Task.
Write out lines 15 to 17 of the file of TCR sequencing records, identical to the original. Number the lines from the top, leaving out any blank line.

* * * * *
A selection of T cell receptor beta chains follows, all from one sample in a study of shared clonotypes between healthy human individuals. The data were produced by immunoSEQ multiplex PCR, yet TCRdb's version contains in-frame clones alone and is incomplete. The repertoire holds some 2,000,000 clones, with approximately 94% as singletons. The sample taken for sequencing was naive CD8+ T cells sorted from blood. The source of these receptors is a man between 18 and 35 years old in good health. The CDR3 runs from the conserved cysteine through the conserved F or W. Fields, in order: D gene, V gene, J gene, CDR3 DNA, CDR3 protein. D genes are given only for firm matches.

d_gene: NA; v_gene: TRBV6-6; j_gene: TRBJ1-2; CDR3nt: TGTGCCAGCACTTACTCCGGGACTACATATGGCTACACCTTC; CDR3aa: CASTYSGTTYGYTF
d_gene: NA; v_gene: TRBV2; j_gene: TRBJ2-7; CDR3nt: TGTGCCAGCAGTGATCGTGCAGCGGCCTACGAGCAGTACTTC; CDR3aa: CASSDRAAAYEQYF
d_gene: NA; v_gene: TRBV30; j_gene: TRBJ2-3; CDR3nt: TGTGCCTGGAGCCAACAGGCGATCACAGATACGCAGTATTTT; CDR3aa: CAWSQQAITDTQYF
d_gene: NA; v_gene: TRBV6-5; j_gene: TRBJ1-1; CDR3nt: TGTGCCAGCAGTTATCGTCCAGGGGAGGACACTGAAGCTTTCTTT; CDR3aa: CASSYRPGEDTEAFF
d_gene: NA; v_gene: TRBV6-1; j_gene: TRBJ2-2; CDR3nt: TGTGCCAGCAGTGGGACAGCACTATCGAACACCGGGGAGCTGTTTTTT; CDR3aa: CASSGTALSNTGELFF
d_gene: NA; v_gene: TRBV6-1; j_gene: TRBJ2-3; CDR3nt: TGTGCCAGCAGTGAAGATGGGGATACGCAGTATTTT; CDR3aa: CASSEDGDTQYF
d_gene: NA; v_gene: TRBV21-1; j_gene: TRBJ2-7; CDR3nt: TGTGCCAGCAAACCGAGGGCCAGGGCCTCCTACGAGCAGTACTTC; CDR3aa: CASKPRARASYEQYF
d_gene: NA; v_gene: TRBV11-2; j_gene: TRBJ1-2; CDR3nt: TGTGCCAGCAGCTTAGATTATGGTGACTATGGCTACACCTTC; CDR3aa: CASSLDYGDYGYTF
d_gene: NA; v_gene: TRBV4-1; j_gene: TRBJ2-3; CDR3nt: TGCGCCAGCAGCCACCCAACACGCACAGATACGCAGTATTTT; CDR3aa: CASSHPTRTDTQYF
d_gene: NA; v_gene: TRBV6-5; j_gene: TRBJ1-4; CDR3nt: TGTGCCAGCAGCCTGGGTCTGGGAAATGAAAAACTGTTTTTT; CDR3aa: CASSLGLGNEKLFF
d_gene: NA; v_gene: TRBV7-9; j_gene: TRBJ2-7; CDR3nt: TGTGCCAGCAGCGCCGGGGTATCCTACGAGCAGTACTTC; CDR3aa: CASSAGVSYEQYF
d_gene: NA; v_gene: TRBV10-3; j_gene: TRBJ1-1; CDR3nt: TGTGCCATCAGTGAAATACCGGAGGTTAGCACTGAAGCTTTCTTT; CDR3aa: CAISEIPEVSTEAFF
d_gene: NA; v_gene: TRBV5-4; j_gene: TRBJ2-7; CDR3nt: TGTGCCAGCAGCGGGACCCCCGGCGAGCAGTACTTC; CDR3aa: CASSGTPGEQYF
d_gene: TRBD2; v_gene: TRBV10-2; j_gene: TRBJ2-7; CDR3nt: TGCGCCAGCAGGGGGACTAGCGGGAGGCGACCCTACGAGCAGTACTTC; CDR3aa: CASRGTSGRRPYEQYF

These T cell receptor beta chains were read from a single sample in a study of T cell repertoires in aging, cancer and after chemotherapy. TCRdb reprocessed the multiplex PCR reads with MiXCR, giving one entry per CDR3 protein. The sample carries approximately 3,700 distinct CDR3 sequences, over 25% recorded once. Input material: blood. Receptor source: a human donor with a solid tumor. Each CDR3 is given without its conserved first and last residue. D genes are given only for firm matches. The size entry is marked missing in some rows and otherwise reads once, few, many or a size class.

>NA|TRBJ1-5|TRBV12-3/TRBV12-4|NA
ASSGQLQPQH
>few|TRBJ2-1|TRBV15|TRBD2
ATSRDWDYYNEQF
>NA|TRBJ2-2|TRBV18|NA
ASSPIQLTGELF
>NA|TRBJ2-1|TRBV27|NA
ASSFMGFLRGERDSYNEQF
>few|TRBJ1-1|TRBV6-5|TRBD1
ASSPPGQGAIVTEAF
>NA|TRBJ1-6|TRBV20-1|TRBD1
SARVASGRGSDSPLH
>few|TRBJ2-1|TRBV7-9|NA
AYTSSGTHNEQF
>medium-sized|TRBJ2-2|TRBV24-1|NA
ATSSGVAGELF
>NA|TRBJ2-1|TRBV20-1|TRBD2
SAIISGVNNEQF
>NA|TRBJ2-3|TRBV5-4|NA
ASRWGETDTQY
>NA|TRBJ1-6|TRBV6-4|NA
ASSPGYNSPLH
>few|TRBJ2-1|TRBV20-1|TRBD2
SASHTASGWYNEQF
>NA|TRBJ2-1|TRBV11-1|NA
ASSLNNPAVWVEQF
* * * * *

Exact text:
d_gene: TRBD2; v_gene: TRBV10-2; j_gene: TRBJ2-7; CDR3nt: TGCGCCAGCAGGGGGACTAGCGGGAGGCGACCCTACGAGCAGTACTTC; CDR3aa: CASRGTSGRRPYEQYF

These T cell receptor beta chains were read from a single sample in a study of T cell repertoires in aging, cancer and after chemotherapy. TCRdb reprocessed the multiplex PCR reads with MiXCR, giving one entry per CDR3 protein. The sample carries approximately 3,700 distinct CDR3 sequences, over 25% recorded once. Input material: blood. Receptor source: a human donor with a solid tumor. Each CDR3 is given without its conserved first and last residue. D genes are given only for firm matches. The size entry is marked missing in some rows and otherwise reads once, few, many or a size class.

>NA|TRBJ1-5|TRBV12-3/TRBV12-4|NA